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Jackie Tohn: Powerhouse of Talent

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Jackie Tohn is a powerhouse of talent. An actress, writer, comedienne, and musician, her projects reflect the range she possesses from the pained Melrose in GLOW to creating, producing, and writing music for the children’s show DO RE & MI. She has recently become the host of the new Netflix cooking show Best Leftovers Ever. Learn about the different projects of Tohn and get to know her better as all her grandness and simply a person. 

Being a foodie, I’m so excited for your new show Best Leftovers Ever! Could you give the readers a quick pitch? What can they expect from the show?

Best Leftovers Ever! is a wild cooking competition show. In each episode, three cooks take last night’s Leftovers and turn them into high-end cuisine, competing for the chance to win 10 thousand dollars! It’s like Pee-Wee’s Playhouse meets Chopped. 

People can expect to have (maybe too much) fun watching the show. Also, it’s genuinely funny. I’ve never had the chance to say this about anything I’ve been in before, but it is truly fun for the whole family. You can also expect to learn! In every episode, we share tips and tricks for turning your leftovers at home into totally new dishes. This is also exciting because using what you have in the fridge reduces food waste. Wins across the board! 

I have to say, I picked up GLOW during this quarantine break and I regret not doing so any earlier! Melanie Rosen particularly speaks to me through her Jewish representation which I don’t see all that often in the media. How does it feel knowing that you contribute to a more open discussion as well as a representation for the Jewish community?

This is such an important question to me. After the camping episode of Glow aired (Season 3 Episode 6), the response was overwhelming. So many people came out of the woodwork to tell me how much it meant to them. Our writers created this super powerful episode of television connecting two of the characters through their unfortunate common bond of inherited trauma. Jenny’s family survived the Cambodian Genocide and Melrose’s family survived the Holocaust. What’s wild, is that that storyline was based on our actual histories. Ellen Wong is the daughter of Cambodian Genocide survivors and I am the granddaughter of Holocaust survivors. We got to memorialize our family’s history through the characters we played on TV. It was so so special.

Photographed by Sela Shiloni

On that same note, what was it like working with an all-female crew?

It was unreal to work on a show with mostly women. Over the course of my entire career, I had never worked with even CLOSE to that many women. Usually, there’s room for one or two women in the cast. One or two in the writer’s room. Maybe a female director pops in for an episode. And on Glow, our writers were all women but one. Our directors were all women but two. Our cast was 14 hilarious, deep, brilliant women and three (depending on the season) incredible men. And because the show was run by women, they encouraged us to be who we are. They never asked us to change our bodies. They just wanted us strong and safe (because we did all our own wrestling.) I never had a sister growing up, and now I have 13.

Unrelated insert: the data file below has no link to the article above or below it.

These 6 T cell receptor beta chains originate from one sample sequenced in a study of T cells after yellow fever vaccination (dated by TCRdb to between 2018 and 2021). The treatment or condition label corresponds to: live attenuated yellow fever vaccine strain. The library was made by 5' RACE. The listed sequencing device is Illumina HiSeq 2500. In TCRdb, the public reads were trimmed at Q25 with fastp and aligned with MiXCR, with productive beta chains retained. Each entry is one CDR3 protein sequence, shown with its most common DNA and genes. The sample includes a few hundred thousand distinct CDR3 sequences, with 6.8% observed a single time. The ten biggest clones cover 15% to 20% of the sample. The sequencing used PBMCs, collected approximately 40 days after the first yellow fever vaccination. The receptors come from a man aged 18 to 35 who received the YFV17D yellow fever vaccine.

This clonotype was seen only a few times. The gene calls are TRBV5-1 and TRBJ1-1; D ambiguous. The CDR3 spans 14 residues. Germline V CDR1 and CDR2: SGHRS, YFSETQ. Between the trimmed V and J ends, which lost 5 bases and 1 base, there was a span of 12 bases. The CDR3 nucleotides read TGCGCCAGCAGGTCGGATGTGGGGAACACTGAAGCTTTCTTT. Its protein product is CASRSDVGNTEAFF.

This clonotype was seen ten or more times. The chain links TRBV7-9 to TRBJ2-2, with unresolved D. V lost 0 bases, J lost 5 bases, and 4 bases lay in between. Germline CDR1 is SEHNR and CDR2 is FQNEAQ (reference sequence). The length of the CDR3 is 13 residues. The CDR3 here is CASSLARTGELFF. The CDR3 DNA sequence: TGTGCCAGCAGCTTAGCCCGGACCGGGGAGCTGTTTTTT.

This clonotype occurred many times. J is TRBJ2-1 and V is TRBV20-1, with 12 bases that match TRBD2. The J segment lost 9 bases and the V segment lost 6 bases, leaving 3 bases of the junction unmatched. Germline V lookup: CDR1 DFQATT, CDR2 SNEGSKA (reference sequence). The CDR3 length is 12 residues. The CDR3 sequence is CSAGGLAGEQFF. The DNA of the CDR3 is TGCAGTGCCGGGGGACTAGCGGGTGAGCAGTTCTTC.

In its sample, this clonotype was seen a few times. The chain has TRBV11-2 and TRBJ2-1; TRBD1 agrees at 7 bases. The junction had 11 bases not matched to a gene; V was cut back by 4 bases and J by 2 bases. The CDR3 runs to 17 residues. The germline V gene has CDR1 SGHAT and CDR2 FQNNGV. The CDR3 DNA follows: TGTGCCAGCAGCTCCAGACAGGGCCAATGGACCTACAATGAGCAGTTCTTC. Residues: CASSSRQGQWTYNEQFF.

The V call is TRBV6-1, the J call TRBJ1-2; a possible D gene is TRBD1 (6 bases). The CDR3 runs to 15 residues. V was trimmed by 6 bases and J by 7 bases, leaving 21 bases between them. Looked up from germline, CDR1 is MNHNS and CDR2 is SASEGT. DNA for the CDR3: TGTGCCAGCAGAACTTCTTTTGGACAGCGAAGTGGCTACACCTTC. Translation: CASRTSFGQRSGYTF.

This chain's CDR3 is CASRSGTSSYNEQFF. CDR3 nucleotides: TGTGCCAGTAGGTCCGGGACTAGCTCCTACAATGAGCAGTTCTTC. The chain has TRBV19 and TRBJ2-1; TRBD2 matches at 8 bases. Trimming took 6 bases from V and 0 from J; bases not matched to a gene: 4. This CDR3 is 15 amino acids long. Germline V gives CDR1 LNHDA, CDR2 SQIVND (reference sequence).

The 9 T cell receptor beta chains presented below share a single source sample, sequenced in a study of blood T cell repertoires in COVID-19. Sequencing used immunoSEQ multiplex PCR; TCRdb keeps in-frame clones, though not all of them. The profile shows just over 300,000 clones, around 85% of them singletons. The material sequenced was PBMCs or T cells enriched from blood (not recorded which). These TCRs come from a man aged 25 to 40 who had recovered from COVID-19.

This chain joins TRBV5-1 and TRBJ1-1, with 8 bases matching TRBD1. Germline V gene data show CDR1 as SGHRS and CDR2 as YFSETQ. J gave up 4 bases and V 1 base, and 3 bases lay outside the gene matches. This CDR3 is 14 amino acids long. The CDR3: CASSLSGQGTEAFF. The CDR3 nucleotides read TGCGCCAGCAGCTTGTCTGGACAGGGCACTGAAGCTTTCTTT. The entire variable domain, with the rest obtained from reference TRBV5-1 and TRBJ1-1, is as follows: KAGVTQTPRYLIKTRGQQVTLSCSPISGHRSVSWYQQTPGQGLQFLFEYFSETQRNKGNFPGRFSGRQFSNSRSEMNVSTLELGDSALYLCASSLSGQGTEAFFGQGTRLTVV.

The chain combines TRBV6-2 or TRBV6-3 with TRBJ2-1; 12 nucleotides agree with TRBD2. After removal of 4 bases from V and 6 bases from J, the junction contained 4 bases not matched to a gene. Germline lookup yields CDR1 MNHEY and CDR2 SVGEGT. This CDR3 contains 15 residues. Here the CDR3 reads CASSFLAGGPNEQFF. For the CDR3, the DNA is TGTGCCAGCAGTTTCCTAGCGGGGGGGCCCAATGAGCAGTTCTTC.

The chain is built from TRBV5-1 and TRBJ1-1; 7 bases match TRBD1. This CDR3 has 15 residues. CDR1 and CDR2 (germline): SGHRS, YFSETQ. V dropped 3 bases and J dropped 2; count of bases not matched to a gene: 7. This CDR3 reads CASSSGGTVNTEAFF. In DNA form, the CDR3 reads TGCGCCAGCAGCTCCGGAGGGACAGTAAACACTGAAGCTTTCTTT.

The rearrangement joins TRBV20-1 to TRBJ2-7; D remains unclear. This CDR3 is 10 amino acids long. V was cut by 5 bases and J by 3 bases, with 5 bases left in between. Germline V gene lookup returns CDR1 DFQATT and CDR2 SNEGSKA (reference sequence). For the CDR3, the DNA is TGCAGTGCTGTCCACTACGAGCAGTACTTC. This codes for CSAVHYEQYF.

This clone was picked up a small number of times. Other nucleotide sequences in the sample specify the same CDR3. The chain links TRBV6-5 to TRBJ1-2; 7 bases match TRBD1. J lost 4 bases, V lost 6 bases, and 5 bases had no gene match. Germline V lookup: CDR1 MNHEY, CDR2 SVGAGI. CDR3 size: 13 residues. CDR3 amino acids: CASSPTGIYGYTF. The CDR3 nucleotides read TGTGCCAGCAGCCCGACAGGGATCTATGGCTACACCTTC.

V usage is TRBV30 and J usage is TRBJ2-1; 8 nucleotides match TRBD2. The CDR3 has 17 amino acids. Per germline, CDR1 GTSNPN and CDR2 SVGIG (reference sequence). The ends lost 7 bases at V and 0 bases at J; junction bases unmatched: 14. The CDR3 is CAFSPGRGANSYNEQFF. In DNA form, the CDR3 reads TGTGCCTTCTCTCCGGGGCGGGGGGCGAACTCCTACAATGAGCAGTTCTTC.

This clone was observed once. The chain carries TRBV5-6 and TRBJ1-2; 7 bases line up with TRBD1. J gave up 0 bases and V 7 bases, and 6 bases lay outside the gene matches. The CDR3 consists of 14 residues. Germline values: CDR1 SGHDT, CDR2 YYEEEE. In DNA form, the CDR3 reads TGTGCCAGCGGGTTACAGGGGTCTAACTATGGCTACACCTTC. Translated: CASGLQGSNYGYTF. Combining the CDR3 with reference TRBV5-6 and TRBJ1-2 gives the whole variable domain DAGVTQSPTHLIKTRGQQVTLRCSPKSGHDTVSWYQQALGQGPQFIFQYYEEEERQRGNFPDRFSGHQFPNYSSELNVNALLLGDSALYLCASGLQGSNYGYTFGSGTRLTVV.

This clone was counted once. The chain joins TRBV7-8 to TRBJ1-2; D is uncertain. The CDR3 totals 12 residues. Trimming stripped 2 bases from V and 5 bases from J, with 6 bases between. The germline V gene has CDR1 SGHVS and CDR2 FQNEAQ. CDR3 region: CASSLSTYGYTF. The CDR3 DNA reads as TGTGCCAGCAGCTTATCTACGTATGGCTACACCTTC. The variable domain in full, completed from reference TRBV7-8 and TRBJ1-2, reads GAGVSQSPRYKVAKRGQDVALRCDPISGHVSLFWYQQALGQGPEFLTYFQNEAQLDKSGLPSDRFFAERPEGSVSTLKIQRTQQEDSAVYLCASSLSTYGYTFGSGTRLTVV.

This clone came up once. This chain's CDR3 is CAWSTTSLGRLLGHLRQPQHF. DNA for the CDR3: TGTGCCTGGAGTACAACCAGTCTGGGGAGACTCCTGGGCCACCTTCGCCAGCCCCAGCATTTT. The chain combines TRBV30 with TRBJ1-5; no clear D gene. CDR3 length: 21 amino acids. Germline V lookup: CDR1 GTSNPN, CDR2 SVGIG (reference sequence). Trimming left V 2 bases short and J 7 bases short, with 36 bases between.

What was it like working on GLOW? How did this experience set you up for your other projects?

I had been acting since I was nine and Glow was my first big break – in my mid-thirties. And for a show, this rare to be my first consistent gig was an absolute dream come true. We did extensive wrestling training for a month before every season under the guidance of multi-Emmy winning stunt coordinator Shauna Duggins and wrestling royalty, Chavo Guerrero. Being on Glow and using my body the way I did really helped me rewrite the stories and false narratives I had been living my whole life – that I wasn’t athletic or strong. Glow changed how I feel about myself and what I now know I’m capable of. 

On the other hand, how was your experience working on The Boys?

The Boys was a blast! I shot for three weeks in Toronto and had no idea what to expect going into it. When you’re a guest star on the first season of a show, you only get to read the episode you’re in and since the show isn’t out yet, you can’t watch it to get a grasp of the tone. So you’re sort of going in blind. I was reading the script thinking, “who is Mothers Milk, and what in the hell is going on here?!” Ha. I had an incredible time on what I now know is an AMAZING show that I am super proud to be a small part of. I’m looking forward to going back for Season three!

I imagine acting is hard enough but creating, executive producing, AND creating music for a show seems impossible. How did you manage on Do Re & Mi?

HA! Quite the opposite of impossible. I’m at my best when I’m doing 100 things at once. My brain pretty much fires on all cylinders at all times, so when I’m not busy it makes up stuff to worry about. Michael Scharf and I created Do Re & Mi way back in 2014! My BFF Kristen Bell came on board in 2015. That’s when my co-songwriter David Schuler and I started working on the music. We partnered with our dream production company, Gaumont in 2016 and started really developing the show. Amazon got on board in 2017 and green-lit us in 2018 with a massive fifty episode first season pickup! At that point, the scripts were coming in once a week and Dave and I were writing our butts off. It wasn’t till 2019 when I started doing all the jobs at once. Voice recording (I play Re the hummingbird) twice a week, songwriting twice a week, producing and giving notes on scripts and art the other days. It’s the closest I’ve ever come to having a full-time job. Do Re & Mi finally comes out in the spring of this year and I truly cannot wait for everyone to see it.